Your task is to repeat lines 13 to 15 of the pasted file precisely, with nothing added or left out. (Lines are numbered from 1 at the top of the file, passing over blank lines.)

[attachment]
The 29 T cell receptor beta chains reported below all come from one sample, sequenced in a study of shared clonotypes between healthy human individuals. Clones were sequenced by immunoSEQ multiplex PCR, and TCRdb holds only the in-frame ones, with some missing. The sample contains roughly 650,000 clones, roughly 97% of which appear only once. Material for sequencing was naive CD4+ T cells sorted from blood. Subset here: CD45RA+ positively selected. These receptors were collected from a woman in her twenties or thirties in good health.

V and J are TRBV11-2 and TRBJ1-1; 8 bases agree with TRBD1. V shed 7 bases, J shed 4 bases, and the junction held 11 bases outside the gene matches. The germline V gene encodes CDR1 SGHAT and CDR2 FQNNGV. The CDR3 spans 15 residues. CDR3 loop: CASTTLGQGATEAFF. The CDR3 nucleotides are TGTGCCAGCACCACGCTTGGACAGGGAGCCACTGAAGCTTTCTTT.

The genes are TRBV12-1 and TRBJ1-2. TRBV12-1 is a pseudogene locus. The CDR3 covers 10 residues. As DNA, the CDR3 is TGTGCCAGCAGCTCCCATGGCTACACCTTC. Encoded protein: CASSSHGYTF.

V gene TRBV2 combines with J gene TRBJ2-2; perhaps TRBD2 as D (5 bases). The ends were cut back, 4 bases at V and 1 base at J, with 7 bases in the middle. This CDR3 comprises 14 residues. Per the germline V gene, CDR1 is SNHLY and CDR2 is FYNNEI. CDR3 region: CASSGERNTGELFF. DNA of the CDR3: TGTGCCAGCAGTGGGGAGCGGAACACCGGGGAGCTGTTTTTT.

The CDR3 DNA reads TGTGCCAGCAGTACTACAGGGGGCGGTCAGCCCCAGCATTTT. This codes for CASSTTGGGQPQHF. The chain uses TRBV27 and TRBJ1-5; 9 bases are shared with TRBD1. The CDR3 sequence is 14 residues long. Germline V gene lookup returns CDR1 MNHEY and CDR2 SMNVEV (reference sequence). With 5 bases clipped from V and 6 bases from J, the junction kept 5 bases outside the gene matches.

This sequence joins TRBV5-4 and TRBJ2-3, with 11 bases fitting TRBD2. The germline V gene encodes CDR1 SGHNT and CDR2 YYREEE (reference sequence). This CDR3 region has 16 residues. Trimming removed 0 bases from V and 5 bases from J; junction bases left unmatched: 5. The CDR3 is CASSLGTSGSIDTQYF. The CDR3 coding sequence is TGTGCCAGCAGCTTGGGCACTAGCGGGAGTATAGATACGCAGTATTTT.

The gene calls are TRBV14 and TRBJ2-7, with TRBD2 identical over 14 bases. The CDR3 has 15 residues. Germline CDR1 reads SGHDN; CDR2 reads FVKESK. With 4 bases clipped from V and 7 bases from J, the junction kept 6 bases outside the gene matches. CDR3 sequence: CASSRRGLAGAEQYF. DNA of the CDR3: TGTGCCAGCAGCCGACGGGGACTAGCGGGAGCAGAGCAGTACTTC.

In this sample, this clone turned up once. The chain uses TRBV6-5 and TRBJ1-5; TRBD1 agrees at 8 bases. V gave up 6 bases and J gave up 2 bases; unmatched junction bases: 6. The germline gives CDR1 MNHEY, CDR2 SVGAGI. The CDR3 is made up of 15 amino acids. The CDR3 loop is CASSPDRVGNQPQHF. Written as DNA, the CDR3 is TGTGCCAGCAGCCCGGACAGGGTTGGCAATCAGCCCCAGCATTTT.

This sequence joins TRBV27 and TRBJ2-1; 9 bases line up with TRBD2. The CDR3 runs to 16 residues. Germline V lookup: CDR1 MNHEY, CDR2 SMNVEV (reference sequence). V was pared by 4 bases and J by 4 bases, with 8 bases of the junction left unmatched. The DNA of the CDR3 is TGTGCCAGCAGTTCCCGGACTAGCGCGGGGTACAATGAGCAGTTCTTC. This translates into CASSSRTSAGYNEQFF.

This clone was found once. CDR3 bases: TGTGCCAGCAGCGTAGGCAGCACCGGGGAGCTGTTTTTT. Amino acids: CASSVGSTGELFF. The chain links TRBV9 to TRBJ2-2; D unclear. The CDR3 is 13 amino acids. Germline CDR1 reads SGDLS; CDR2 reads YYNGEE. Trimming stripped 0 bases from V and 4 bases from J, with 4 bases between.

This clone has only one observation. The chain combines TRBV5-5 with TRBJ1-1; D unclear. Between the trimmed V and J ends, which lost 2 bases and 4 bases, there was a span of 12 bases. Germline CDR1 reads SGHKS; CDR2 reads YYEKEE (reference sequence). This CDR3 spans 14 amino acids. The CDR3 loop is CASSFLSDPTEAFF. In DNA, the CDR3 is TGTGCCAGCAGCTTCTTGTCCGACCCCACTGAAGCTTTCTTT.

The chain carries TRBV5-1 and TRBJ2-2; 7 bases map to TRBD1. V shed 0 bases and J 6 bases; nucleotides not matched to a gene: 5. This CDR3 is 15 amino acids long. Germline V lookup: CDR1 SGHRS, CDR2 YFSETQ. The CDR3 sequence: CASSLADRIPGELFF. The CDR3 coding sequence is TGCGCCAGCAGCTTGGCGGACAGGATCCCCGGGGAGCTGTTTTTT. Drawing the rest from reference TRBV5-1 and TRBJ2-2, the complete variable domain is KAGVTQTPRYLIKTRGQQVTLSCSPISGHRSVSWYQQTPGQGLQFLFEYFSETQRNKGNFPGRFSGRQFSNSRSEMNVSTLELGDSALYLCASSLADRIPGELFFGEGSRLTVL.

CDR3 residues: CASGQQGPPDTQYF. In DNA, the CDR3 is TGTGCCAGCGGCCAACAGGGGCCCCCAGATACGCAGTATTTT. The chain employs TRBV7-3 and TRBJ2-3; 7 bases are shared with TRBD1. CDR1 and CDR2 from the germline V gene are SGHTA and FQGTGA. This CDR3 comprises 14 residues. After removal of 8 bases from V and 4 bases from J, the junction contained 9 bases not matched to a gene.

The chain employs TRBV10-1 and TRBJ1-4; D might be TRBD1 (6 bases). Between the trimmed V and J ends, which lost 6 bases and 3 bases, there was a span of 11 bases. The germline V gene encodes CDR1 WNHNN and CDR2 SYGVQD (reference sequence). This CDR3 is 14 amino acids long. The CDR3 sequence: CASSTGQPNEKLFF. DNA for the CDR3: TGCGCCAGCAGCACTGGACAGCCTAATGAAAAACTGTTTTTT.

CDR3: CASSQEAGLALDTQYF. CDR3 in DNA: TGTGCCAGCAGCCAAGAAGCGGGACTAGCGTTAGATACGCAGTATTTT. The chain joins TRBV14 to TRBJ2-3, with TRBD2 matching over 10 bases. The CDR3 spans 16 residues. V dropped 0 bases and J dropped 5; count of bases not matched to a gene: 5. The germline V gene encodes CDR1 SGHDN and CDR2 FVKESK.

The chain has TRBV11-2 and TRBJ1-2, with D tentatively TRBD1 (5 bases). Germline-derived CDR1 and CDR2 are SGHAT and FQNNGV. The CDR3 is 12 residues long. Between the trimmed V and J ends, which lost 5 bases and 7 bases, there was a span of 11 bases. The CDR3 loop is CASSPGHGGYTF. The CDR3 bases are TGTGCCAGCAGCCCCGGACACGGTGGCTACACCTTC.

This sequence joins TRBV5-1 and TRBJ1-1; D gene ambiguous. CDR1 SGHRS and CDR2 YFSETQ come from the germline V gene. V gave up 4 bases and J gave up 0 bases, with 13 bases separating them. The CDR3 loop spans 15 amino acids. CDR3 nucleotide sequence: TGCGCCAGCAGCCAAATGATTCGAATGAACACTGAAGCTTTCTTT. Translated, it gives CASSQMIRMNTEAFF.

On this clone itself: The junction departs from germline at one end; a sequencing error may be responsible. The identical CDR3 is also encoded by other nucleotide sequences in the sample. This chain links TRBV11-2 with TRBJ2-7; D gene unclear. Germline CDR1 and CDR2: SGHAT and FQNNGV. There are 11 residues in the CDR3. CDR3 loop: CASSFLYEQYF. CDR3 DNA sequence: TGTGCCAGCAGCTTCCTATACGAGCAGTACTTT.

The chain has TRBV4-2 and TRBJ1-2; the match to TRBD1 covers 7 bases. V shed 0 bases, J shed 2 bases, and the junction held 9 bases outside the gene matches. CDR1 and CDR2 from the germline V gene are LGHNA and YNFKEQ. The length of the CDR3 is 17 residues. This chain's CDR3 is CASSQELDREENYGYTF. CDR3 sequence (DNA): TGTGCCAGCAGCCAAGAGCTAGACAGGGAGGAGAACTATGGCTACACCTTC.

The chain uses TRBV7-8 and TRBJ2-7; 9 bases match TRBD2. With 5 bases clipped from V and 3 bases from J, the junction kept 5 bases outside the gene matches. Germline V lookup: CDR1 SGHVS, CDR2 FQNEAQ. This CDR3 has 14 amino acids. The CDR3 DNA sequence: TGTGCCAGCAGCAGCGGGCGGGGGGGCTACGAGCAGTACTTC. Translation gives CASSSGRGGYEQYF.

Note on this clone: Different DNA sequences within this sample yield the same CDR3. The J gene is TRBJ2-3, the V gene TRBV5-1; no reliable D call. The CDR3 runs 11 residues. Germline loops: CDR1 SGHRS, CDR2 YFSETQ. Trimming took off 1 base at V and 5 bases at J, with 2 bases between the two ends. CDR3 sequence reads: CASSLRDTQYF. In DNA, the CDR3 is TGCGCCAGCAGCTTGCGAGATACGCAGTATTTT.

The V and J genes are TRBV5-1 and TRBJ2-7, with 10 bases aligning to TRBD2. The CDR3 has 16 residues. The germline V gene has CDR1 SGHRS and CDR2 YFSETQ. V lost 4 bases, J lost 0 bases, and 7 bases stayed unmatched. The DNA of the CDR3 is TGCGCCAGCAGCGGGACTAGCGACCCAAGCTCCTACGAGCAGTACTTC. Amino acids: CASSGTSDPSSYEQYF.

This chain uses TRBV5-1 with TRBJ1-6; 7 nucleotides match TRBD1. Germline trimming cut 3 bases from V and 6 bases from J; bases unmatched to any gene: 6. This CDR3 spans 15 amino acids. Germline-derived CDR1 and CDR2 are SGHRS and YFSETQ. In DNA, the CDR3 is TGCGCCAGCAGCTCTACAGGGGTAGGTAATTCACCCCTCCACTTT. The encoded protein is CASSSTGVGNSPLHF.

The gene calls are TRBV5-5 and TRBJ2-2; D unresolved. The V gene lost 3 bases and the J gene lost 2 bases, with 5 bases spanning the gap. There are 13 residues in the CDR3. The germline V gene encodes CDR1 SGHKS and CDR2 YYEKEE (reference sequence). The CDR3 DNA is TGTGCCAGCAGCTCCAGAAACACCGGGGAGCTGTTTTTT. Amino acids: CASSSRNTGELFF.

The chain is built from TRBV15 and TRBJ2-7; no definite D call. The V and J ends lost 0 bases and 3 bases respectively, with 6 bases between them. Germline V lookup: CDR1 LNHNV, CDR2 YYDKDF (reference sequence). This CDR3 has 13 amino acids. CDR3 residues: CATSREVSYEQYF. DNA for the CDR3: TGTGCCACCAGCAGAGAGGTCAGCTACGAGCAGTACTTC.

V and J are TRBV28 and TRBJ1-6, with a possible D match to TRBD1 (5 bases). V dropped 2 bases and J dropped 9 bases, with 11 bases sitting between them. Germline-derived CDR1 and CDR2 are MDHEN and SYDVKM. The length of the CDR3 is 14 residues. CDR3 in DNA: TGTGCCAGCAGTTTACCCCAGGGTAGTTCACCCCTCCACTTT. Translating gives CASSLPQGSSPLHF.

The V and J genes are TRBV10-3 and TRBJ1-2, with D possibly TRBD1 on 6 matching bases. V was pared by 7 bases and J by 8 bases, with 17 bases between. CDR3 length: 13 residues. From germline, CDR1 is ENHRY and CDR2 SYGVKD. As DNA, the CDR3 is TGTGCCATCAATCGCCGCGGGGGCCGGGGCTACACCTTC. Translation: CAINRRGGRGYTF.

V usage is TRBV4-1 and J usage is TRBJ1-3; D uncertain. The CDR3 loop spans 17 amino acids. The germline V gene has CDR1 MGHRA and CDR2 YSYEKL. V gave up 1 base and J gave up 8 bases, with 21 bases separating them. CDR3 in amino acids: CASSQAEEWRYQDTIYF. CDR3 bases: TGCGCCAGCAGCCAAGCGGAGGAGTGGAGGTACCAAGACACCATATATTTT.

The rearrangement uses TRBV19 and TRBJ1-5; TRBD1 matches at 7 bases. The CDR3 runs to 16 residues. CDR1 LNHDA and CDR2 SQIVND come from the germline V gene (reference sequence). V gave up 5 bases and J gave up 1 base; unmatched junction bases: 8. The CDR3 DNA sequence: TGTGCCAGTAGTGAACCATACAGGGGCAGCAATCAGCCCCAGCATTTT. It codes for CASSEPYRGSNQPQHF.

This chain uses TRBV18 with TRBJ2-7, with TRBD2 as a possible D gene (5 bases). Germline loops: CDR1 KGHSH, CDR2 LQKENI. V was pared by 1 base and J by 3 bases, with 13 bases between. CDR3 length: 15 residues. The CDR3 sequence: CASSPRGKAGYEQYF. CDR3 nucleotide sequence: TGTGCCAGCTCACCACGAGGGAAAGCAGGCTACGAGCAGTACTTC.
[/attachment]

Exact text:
CDR3 residues: CASGQQGPPDTQYF. In DNA, the CDR3 is TGTGCCAGCGGCCAACAGGGGCCCCCAGATACGCAGTATTTT. The chain employs TRBV7-3 and TRBJ2-3; 7 bases are shared with TRBD1. CDR1 and CDR2 from the germline V gene are SGHTA and FQGTGA. This CDR3 comprises 14 residues. After removal of 8 bases from V and 4 bases from J, the junction contained 9 bases not matched to a gene.

The chain employs TRBV10-1 and TRBJ1-4; D might be TRBD1 (6 bases). Between the trimmed V and J ends, which lost 6 bases and 3 bases, there was a span of 11 bases. The germline V gene encodes CDR1 WNHNN and CDR2 SYGVQD (reference sequence). This CDR3 is 14 amino acids long. The CDR3 sequence: CASSTGQPNEKLFF. DNA for the CDR3: TGCGCCAGCAGCACTGGACAGCCTAATGAAAAACTGTTTTTT.

CDR3: CASSQEAGLALDTQYF. CDR3 in DNA: TGTGCCAGCAGCCAAGAAGCGGGACTAGCGTTAGATACGCAGTATTTT. The chain joins TRBV14 to TRBJ2-3, with TRBD2 matching over 10 bases. The CDR3 spans 16 residues. V dropped 0 bases and J dropped 5; count of bases not matched to a gene: 5. The germline V gene encodes CDR1 SGHDN and CDR2 FVKESK.